Lloyd Evans

Has Boris finally shaken off cake gate?

Has Boris finally shaken off cake gate?
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This was it. Boris’s career was on the line at PMQs. Would he finally beat cake-gate or would he get hit in the face with a huge cream pie? As soon as Sir Keir mentioned cake, Boris brushed it aside.

‘I think he’s in a Dr Who time-warp,’ he said. ‘We had this conversation yesterday.’ He added a trite expression of regret about his fixed penalty notice. And he shortened it to ‘FPN’ which sounds obscure and harmless.

It was a big risk to mention Dr Who and time-warps. Sir Keir had the chance to punish this flippancy by leaping on his high horse and claiming that the PM was treating breaches of Covid rules as a joke. But Sir Keir stuck to his scripted plan and asked the PM to confirm that he’d broken the law. Boris spoke carefully: ‘I humbly accept what the police have said’.

Another chance for Sir Keir to unpick the wording. To declare that you accept ‘what the police have said’ is not the same as to admit, ‘Yes, I broke the law.’ Did Boris believe the cops were wrong and he was right?

Sir Keir let that chance go as well. But the cake issue was still there. Still available for him to pursue. And yet, incredibly, he moved away from the biggest embarrassment of Boris’s career and turned to an issue that Labour has never identified with: the Church of England.

Overheard chatter at the 1922 committee meeting on Tuesday has stirred a lot of noise about the PM’s attitude to Justin Welby. The archbishop of Canterbury, according to Boris, has been reluctant to criticise Putin and has preferred instead to trash the government’s plans to repopulate Rwanda with migrants plucked from the Channel.

What a knotty, multi-layered issue. And what a gift for Boris. No more cake. No more fines and fixed penalty notices. Just a controversy about who said what to whom during a private meeting of Tory MPs. And at the centre of the issue is a prelate who appears to think the Church of England is a think-tank and that Easter Sunday marks the date of their annual press conference.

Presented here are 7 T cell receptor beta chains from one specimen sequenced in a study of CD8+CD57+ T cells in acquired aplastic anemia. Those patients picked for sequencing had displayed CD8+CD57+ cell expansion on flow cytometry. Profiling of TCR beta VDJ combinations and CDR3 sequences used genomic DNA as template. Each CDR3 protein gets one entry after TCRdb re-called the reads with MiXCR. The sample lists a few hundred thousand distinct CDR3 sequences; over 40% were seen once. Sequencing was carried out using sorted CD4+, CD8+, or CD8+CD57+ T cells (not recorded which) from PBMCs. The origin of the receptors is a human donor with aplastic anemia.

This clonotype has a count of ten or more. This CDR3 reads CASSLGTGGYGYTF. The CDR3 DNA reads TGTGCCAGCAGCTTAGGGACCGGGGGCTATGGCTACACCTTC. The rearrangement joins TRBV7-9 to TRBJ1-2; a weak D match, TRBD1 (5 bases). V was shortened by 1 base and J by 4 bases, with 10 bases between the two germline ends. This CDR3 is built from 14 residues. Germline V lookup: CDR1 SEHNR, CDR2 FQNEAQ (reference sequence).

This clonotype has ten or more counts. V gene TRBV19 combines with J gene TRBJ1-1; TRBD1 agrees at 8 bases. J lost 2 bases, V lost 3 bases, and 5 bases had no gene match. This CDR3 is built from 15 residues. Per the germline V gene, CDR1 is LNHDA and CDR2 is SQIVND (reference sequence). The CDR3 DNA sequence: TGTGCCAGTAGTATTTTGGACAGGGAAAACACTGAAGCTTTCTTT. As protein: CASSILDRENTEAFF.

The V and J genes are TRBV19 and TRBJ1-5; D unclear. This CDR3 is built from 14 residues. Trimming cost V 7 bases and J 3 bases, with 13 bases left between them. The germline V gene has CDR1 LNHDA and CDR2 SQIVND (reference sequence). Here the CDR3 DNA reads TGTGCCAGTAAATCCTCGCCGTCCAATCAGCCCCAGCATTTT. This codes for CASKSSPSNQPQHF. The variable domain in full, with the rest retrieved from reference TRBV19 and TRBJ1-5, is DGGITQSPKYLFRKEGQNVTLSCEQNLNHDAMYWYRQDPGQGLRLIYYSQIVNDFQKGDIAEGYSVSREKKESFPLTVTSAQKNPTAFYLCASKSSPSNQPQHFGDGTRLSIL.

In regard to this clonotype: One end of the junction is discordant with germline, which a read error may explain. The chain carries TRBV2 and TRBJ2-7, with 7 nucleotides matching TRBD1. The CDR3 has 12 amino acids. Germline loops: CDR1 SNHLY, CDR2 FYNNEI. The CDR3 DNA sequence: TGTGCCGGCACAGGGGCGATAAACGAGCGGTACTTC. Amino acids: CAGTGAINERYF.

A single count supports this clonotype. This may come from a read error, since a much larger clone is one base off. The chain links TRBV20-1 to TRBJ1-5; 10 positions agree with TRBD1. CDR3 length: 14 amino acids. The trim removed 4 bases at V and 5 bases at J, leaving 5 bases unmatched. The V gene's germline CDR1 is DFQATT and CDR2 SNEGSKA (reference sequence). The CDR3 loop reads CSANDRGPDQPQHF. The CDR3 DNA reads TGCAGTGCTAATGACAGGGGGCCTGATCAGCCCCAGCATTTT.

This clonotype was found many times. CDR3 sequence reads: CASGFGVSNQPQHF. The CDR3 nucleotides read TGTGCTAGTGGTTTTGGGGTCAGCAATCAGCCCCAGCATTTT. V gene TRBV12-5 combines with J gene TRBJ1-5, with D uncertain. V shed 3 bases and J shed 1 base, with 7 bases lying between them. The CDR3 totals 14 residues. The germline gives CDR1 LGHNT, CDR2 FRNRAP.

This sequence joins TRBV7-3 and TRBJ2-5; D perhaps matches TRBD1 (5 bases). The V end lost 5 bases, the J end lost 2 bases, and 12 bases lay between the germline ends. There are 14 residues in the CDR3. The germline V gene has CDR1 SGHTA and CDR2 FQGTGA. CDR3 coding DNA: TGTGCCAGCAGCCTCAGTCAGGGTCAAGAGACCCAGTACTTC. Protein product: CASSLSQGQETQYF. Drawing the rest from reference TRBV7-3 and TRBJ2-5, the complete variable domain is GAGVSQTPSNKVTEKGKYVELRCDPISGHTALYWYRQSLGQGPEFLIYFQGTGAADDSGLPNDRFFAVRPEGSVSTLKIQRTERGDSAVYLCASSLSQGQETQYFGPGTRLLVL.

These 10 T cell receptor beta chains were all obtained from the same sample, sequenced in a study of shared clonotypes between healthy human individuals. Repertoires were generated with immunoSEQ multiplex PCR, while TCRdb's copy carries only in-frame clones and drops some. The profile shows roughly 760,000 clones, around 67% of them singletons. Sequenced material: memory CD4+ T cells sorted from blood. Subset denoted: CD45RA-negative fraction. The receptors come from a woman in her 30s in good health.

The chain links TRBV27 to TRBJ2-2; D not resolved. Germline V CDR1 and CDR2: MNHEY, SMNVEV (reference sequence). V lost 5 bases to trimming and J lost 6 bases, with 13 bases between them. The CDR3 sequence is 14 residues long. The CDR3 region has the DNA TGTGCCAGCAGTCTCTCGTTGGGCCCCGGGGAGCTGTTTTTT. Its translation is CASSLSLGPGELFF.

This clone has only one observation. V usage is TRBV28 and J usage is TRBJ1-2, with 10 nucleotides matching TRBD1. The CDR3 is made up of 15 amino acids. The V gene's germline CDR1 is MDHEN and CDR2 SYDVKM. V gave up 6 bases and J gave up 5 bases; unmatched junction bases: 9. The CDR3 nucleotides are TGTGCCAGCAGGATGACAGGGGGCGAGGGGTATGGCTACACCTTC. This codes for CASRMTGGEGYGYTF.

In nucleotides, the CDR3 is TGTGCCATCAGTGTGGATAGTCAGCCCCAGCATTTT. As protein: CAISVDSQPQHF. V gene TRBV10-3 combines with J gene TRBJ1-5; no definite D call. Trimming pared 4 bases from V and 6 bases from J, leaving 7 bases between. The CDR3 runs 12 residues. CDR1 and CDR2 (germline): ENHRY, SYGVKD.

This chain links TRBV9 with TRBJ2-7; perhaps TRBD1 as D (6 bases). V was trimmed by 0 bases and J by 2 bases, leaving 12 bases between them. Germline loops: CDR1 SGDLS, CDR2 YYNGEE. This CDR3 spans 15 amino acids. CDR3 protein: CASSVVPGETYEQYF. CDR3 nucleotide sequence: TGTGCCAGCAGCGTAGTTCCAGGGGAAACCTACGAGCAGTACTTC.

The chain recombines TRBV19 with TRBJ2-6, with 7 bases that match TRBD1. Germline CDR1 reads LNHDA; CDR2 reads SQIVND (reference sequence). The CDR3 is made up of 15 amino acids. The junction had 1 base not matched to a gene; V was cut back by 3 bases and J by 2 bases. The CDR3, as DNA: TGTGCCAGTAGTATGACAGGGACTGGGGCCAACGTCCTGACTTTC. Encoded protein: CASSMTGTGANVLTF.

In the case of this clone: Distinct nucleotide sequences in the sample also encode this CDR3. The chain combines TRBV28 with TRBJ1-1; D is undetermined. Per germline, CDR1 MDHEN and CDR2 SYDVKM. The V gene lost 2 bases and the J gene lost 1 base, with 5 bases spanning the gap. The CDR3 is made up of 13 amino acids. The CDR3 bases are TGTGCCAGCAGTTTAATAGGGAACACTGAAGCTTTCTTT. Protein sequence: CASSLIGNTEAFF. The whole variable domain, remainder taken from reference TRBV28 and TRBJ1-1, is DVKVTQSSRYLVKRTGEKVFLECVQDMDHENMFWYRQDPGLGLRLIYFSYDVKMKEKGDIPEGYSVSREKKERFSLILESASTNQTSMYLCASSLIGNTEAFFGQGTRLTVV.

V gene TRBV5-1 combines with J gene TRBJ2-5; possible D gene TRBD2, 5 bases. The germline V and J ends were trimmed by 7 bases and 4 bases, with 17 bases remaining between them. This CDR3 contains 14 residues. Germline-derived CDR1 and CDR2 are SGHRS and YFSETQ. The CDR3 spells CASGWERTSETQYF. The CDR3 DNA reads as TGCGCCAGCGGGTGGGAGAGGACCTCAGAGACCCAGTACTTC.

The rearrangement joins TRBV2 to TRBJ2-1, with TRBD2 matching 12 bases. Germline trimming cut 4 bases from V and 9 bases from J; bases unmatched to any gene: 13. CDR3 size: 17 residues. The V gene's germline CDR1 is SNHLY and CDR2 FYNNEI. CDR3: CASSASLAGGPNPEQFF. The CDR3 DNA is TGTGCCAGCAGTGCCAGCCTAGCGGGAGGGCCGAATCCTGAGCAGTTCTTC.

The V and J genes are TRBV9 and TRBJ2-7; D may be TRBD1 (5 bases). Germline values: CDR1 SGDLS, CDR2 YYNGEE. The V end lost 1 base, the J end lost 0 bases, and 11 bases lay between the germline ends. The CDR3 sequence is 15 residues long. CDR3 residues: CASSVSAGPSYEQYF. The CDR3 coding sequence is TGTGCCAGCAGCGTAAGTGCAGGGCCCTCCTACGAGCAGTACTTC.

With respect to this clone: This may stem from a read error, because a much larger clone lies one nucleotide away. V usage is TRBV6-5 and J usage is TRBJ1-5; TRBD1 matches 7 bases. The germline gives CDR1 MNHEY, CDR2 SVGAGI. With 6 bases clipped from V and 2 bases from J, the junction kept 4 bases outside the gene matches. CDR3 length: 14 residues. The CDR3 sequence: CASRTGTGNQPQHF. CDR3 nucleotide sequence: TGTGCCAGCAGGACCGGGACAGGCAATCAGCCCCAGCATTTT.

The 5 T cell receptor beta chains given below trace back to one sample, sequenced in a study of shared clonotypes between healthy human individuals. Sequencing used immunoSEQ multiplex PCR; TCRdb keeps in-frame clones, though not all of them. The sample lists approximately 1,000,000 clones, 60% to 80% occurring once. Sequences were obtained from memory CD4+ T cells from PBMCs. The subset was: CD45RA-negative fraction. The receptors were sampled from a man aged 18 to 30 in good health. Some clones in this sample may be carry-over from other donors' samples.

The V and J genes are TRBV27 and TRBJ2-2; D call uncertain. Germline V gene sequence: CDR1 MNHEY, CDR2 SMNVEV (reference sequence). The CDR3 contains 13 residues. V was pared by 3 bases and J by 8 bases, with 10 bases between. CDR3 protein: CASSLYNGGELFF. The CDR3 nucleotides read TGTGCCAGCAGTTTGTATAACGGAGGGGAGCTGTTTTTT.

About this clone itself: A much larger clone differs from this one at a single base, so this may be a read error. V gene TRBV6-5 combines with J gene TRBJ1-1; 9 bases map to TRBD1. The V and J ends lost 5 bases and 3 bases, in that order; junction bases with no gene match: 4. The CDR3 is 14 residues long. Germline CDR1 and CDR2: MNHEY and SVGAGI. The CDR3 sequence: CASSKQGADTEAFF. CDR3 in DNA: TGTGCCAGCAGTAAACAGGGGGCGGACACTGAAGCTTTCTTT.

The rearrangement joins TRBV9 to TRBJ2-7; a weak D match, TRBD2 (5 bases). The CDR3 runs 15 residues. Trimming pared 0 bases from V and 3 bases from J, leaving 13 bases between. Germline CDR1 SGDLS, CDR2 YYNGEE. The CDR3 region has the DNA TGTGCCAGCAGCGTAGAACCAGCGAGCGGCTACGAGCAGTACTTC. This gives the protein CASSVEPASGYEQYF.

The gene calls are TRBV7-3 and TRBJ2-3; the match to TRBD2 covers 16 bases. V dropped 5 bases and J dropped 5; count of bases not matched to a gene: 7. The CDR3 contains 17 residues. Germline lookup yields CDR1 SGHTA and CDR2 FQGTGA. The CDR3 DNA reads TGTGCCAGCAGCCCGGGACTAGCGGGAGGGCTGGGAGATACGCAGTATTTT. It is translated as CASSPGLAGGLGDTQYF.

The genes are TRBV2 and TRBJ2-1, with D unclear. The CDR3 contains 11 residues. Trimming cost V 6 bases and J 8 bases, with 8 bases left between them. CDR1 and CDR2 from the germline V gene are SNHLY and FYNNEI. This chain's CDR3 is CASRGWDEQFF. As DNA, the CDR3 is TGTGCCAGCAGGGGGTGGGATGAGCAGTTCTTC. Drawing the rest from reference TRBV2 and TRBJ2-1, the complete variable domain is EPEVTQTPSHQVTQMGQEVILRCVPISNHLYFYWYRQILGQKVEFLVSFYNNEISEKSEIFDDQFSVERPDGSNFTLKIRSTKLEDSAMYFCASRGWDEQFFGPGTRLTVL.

‘Apologise to the archbishop of Canterbury and the church of England,’ ordered Sir Keir.

Boris just ignored that. And Sir Keir dug even deeper into the reported tittle tattle from the 1922 committee and attacked the PM for criticising BBC journalists. Boris turned puce and started to jump and squirm in his seat. He looked outraged but secretly he was overjoyed. The whole cake issue had been junked. Now he was being accused of discourtesy to his fellow hacks. Easy to deal with. And a chance for him to reclaim the high ground.

‘I said nothing of the kind,’ he fumed at Sir Keir. ‘He should withdraw what he just said – as it has absolutely no basis in truth.’

Who is advising Sir Keir? With the PM’s career in peril, he chose to use the Church of England and the BBC to get Boris out of trouble. Sir Keir’s inner team should face a no-confidence vote.

Opposition backbenchers tried to fling cake at Boris too. Many sounded angry. Most sounded principled. One ambusher, Richard Thomson, over-reached himself.

‘Voters want this Pinocchio prime minister to pack his bags and go.’

Tory hooligans screamed for this slur to be retracted. The Speaker agreed. ‘Pinocchio is not acceptable,’ he ruled. The comment was withdrawn but not before the yobs on the Tory benches had yelled and shrieked a lot more. They well understand the value of a new controversy to eclipse cake-gate.

Boris declined to answer the call for him to resign.

‘I don’t know what his question is because he’s withdrawn it,’ he said, as flippant and careless as ever. Cakegate may not be dead. But Boris believes he’s survived it.

Written byLloyd Evans

Lloyd Evans is The Spectator's sketch-writer and theatre critic

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